“It’s been recommended for over 20 years that anyone who has pre-existing liver disease, anyone who has a risk factor, get the vaccine,” he said. “And then they actually opened it up a couple of years ago that anybody who wants to get the vaccine should get it.”
The CDC recommends physicians provide the hepatitis A vaccine to patients in risk categories such as people who use drugs (injection or non-injection), those experiencing homelessness, men who have sex with men, the recently incarcerated, and people with chronic liver disease, regardless of the presenting condition that caused the patient to seek care from the physician.
Indeed, although the causes of these outbreaks have been difficult to pin down, Fontana notes that prevention is still easily attainable.
He said different states have responded to the outbreaks in different ways. In California, local health departments ran targeted campaigns aimed at getting at-risk populations vaccinated, including outreach efforts specifically designed to locate and vaccinate homeless persons and those without insurance.
In Michigan, where Fontana is based, Michigan Health responded by offering free hepatitis A vaccination to all 10,000 of its employees.
“Vaccines don’t do anybody any good sitting on a shelf,” he said.
Still, Fontana said that part of the problem might be that many general practitioners do not, in fact, have the vaccine on their shelves.
“Most doctors’ offices aren’t going to stock this unless they’re a pediatrician or a liver specialist,” he said. “[T]he county health departments, they have all of these vaccines all the time.”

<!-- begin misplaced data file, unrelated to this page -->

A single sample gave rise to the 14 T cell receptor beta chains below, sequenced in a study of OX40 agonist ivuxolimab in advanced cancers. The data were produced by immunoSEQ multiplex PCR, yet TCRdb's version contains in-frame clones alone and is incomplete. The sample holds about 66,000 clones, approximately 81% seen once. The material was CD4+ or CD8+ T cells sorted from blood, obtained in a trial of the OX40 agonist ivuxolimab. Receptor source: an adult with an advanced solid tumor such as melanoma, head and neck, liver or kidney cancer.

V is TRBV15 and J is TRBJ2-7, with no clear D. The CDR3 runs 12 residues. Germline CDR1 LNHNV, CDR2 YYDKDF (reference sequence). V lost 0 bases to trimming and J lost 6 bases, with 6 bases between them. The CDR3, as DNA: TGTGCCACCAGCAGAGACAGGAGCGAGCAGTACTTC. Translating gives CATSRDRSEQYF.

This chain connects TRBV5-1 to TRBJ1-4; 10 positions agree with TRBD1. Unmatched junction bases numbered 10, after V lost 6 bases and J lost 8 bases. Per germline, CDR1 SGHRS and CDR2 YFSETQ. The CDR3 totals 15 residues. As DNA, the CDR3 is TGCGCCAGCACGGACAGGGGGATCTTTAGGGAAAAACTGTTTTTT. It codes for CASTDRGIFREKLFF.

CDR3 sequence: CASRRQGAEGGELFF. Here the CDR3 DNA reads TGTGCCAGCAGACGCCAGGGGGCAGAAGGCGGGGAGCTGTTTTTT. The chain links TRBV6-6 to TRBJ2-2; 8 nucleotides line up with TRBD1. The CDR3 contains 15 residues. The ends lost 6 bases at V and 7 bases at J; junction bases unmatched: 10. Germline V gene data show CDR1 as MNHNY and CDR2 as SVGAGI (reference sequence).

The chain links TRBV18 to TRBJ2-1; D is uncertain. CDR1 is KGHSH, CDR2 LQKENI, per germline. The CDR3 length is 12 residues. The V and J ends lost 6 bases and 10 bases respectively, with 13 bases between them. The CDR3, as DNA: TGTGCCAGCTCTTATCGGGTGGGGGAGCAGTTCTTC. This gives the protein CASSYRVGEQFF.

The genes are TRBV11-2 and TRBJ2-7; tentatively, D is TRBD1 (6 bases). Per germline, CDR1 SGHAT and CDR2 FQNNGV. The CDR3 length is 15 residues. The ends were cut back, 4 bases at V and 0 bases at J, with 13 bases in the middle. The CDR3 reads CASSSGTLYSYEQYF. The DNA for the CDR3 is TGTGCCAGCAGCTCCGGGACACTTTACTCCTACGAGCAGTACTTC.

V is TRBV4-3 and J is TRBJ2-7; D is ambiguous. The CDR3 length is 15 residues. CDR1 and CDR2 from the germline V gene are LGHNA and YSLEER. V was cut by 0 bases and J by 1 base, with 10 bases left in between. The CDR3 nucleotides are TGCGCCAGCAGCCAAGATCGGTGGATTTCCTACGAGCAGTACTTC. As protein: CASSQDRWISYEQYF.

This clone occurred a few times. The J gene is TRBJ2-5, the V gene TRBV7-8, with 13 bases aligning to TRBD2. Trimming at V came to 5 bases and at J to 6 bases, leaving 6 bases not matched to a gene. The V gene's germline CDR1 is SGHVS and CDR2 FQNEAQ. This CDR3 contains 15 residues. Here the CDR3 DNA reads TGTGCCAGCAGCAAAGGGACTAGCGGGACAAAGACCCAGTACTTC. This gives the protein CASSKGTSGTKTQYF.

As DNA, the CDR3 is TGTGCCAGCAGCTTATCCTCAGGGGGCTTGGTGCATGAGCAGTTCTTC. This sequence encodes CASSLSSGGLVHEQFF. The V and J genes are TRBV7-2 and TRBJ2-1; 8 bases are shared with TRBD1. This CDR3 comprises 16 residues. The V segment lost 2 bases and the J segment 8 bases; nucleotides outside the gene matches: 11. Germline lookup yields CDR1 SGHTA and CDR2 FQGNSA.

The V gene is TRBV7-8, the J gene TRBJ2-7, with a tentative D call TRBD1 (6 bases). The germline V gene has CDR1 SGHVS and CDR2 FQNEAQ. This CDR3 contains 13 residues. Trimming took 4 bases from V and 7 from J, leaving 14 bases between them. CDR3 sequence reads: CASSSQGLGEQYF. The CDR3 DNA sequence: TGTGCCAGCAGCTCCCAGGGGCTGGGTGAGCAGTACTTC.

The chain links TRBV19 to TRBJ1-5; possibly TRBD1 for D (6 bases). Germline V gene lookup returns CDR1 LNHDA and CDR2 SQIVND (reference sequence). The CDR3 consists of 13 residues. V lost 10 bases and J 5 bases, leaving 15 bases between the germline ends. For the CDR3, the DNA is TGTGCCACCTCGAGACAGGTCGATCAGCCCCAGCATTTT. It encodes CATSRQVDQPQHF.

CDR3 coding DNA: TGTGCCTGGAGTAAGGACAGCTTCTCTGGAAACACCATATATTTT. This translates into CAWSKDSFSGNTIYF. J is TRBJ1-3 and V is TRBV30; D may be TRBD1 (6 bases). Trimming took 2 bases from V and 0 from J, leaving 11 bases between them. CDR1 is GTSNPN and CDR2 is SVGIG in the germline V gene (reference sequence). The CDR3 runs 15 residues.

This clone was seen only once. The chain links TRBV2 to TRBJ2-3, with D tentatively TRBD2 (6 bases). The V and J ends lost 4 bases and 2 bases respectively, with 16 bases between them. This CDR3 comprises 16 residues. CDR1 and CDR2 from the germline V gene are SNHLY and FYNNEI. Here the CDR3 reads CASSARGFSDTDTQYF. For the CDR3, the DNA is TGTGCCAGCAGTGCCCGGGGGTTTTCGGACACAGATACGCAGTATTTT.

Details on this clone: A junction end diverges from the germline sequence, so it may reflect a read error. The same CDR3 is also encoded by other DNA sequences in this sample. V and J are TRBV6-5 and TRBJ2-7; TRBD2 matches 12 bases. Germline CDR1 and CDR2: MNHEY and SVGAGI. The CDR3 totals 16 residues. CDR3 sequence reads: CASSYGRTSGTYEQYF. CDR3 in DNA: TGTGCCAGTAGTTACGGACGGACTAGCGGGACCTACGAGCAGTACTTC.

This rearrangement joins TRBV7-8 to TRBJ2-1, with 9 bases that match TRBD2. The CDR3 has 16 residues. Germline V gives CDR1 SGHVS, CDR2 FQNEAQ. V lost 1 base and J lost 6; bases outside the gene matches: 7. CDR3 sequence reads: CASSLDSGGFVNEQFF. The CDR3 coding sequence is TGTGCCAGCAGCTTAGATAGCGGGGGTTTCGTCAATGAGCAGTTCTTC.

Although that is true at the moment, the spike in hepatitis A cases did create a supply issue for the CDC back in 2017. That prompted the CDC to work with local public health officials to help them determine which populations should be the key targets for vaccination based on the contours of each locality’s particular outbreak. The agency also met with manufacturers to discuss how better to anticipate and meet demand among private-sector clinics. The agency also implemented ordering controls among public-sector agencies.
Those efforts appear to have worked, and the CDC’s most recent vaccine shortage update indicates that manufacturers have sufficient supply at the moment to meet demand, although the agency said it continues to monitor the situation closely. The agency also made clear that the constraints have not affected the supply of pediatric hepatitis A vaccine.
Tracking and Preparing
Close monitoring isn’t just important to the vaccine supply; it’s also at the heart of the CDC’s published guidance for local health departments. The CDC is urging local health departments to follow California’s example and boost efforts to administer vaccines to the most at-risk populations.
The agency also urges public health departments to quickly report any cases of hepatitis A infection, and to rapidly mobilize a response to help control the scope of any outbreaks.
For individual providers, the agency says it’s critically important to report vaccinations in state databases so that state and federal authorities have an accurate picture of the vaccination level of the population. They also say vigilance is warranted to screen patients for risk factors and identify patients whose symptoms suggest a possible hepatitis A diagnosis.
Fontana, a liver specialist, says he makes hepatitis A vaccination a routine part of his care for the patients he sees. That’s not necessary for general care practitioners, but Fontana said some patients may want to ask for it.
“It’s a safe vaccine,” he said. “It’s 2 doses and you have lifelong immunity.”
In the meantime, although the overall patient numbers of these hepatitis A outbreaks aren’t enough to cause a panic, Fontana said physicians and public health officials need to realize that the outbreaks are likely to continue to spread, at least in the short term.
“It’s a matter of time before all the states will probably have it,” he said.
For the most recent case counts in the hepatitis A outbreaks, check out the Contagion® Outbreak Monitor.